This article examines systematic differences in people’s spending behavior when using foreign currencies. Rather than overspend or underspend in general, we show that individuals’ valuation of a product in an unfamiliar foreign currency is biased toward its nominal value—its face value—with inadequate adjustment for the exchange rate. This leads to underspending when the face value of a foreign currency is a multiple of an equivalent unit of a home currency (e.g., 4 Malaysian ringgits = 1 U.S. dollar) and overspending when it is a fraction (e.g., .4 Bahraini dinar = 1 U.S. dollar). Four studies demonstrate the robustness of the face value effect across different currencies, exchange rate frames, and with samples from two countries, and two studies show that ability-related factors such as time pressure and experience moderate the face value effect. The article concludes by discussing the theoretical implications of the findings.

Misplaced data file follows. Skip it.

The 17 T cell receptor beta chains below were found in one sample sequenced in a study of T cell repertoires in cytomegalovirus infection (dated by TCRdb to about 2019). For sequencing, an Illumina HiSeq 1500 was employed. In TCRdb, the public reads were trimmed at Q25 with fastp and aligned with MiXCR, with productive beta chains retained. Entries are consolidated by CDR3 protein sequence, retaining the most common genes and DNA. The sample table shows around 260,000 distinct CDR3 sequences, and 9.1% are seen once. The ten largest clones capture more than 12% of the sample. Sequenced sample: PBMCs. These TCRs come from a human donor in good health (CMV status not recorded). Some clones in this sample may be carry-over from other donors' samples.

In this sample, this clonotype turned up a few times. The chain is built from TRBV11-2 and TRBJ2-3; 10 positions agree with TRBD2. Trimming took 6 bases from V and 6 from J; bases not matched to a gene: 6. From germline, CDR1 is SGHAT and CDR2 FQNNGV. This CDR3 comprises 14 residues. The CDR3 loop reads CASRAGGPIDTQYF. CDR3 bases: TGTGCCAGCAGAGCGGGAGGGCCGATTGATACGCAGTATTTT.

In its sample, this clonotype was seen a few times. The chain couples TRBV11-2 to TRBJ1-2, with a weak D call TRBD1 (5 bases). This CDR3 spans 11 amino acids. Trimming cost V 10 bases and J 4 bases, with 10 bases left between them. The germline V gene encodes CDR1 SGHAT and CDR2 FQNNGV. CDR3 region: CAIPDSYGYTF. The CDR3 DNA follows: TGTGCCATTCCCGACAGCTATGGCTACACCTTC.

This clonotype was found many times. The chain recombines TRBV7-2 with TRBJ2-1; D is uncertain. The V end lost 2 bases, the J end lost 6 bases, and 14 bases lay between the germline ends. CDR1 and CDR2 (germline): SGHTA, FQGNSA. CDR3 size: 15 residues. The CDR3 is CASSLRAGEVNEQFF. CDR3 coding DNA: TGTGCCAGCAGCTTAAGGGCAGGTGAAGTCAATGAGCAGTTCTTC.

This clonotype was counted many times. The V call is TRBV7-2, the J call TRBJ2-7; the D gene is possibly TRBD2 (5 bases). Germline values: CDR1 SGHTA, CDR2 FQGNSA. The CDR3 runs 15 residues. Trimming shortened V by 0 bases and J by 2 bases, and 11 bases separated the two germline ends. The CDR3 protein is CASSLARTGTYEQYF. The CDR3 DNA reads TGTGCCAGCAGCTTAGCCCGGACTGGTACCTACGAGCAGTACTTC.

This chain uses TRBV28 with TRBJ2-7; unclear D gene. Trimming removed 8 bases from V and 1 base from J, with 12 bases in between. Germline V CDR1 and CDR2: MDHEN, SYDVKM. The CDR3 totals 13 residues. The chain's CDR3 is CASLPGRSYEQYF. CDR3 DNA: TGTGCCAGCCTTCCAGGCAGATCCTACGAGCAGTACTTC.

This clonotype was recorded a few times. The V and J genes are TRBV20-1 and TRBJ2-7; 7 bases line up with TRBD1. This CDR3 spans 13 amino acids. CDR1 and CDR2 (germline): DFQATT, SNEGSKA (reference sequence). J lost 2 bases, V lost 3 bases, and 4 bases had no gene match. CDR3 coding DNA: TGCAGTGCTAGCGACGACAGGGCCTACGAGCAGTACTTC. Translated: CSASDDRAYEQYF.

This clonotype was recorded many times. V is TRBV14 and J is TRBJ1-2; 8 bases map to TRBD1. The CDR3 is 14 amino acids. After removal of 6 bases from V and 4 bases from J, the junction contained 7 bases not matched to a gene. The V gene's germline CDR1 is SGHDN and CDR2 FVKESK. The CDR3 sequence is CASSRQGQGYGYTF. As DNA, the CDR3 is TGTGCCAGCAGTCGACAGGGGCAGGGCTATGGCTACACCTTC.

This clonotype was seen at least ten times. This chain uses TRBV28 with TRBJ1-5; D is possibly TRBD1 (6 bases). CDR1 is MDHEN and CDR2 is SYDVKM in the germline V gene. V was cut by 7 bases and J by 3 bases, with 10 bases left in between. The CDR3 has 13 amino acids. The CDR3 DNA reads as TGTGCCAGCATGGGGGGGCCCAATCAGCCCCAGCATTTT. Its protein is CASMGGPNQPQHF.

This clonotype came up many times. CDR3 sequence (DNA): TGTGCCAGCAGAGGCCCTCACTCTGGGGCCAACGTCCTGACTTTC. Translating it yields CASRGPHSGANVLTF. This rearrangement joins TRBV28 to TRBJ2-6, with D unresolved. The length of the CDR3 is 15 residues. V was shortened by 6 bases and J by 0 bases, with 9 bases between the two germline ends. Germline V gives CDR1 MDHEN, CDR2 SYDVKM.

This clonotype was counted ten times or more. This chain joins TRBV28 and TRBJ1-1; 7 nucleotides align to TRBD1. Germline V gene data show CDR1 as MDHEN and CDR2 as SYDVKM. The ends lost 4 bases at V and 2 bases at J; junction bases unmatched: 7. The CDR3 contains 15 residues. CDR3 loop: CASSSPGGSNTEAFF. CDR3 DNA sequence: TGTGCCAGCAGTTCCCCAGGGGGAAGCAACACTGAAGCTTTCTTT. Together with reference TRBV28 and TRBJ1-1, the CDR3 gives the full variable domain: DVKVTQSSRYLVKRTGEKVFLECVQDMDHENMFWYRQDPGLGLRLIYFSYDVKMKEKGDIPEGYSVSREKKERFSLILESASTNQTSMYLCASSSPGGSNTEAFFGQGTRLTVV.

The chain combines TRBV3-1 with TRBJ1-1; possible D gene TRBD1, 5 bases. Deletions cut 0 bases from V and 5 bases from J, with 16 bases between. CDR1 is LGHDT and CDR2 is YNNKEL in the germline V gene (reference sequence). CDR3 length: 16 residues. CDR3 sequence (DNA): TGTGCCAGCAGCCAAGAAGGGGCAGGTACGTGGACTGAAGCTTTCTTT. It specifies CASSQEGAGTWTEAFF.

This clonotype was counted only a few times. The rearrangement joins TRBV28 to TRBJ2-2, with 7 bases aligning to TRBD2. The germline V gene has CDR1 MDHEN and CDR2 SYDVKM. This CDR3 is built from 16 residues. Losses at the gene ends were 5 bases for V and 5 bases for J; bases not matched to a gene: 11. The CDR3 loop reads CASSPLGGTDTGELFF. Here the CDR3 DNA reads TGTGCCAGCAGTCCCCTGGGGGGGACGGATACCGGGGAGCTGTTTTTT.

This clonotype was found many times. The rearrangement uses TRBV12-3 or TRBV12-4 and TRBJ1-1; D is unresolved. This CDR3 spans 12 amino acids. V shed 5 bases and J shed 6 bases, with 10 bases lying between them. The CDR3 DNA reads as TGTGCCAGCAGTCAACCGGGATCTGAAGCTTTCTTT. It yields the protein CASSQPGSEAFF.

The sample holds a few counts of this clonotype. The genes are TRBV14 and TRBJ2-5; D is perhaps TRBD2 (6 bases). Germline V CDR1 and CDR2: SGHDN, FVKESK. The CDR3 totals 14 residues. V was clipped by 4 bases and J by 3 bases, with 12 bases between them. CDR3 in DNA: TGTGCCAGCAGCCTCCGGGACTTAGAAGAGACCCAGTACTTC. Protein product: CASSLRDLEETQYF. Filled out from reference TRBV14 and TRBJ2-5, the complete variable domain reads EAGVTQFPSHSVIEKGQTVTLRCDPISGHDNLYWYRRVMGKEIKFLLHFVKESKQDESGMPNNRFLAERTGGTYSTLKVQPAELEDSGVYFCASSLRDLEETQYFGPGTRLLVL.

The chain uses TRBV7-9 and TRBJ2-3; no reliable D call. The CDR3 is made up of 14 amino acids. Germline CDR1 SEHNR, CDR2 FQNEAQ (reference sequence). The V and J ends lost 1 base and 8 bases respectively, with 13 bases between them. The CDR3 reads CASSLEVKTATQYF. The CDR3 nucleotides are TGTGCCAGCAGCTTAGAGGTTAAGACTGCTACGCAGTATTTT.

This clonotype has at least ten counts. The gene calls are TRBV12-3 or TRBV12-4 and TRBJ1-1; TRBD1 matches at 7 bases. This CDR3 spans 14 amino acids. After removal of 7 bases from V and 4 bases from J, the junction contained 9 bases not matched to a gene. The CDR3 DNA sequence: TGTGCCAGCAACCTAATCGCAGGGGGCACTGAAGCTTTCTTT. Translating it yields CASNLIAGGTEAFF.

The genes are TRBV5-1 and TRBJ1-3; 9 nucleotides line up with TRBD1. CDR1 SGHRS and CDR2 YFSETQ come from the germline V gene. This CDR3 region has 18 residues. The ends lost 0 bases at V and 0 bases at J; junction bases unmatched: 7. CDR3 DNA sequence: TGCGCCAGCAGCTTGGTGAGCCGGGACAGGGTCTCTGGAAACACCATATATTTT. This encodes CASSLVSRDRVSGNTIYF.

Raghubir, P., & Srivastava, J. (2002). Effect of face value on product valuation in foreign currencies. Journal of Consumer Research, 29(3), 335-347.